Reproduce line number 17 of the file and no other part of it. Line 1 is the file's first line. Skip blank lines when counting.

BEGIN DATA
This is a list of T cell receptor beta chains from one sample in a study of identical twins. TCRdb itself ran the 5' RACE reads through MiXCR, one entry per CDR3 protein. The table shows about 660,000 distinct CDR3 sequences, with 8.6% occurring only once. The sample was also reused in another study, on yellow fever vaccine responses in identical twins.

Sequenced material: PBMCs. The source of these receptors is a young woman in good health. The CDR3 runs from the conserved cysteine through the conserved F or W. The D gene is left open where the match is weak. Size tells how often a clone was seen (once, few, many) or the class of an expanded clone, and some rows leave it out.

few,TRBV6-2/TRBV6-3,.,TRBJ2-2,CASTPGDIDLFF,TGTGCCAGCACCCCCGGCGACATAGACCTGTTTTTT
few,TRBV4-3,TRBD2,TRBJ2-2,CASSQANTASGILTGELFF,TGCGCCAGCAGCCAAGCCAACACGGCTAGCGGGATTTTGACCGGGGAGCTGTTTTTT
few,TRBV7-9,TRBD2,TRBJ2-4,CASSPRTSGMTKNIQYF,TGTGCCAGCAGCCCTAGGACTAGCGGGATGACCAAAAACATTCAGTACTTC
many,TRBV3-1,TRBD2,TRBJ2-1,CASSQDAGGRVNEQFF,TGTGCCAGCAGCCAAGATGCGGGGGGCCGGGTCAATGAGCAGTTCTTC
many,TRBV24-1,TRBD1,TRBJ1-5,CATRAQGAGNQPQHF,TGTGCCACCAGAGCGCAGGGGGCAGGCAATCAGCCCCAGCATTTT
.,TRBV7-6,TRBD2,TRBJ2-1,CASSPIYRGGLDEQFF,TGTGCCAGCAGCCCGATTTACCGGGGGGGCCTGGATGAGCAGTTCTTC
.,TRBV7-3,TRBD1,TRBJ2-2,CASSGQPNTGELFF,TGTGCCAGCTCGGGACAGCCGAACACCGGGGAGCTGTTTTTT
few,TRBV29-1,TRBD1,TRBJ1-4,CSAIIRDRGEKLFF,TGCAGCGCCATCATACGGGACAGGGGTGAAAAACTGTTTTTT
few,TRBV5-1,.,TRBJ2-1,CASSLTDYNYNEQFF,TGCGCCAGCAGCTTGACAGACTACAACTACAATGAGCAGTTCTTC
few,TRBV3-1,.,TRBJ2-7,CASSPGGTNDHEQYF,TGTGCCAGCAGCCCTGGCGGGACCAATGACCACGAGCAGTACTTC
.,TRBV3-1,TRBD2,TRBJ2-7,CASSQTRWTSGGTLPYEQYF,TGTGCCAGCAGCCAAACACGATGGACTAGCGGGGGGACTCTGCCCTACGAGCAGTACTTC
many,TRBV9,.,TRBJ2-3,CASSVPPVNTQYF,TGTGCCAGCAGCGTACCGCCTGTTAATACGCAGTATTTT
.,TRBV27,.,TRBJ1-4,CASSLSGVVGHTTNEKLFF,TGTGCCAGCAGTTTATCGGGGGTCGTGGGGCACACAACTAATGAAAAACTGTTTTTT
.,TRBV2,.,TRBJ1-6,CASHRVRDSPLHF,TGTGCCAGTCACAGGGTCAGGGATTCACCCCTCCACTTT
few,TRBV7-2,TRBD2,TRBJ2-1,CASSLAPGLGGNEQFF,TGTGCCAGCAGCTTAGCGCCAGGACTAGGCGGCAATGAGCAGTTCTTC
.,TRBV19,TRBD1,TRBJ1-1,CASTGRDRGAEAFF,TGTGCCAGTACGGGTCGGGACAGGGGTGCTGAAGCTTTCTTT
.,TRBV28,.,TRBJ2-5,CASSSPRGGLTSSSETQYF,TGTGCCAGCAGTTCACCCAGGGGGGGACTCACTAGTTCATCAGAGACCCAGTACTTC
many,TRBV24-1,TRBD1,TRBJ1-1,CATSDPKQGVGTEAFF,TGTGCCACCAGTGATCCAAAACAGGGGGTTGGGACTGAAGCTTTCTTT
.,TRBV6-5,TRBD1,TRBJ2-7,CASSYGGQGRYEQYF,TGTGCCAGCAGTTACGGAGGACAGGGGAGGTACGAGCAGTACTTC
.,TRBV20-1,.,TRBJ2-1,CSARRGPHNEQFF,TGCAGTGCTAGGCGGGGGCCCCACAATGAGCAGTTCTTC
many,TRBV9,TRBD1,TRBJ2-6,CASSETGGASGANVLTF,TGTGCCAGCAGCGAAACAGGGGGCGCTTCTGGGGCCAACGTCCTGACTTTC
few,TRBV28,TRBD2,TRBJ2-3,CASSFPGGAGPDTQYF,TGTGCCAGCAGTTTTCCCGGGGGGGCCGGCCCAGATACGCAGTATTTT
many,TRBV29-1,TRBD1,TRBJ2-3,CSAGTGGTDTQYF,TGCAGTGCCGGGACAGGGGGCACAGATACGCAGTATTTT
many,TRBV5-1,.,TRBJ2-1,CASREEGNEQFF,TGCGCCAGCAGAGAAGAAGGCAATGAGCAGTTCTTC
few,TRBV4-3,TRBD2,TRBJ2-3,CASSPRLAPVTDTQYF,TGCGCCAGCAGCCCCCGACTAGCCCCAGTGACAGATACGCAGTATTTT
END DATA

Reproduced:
few,TRBV7-2,TRBD2,TRBJ2-1,CASSLAPGLGGNEQFF,TGTGCCAGCAGCTTAGCGCCAGGACTAGGCGGCAATGAGCAGTTCTTC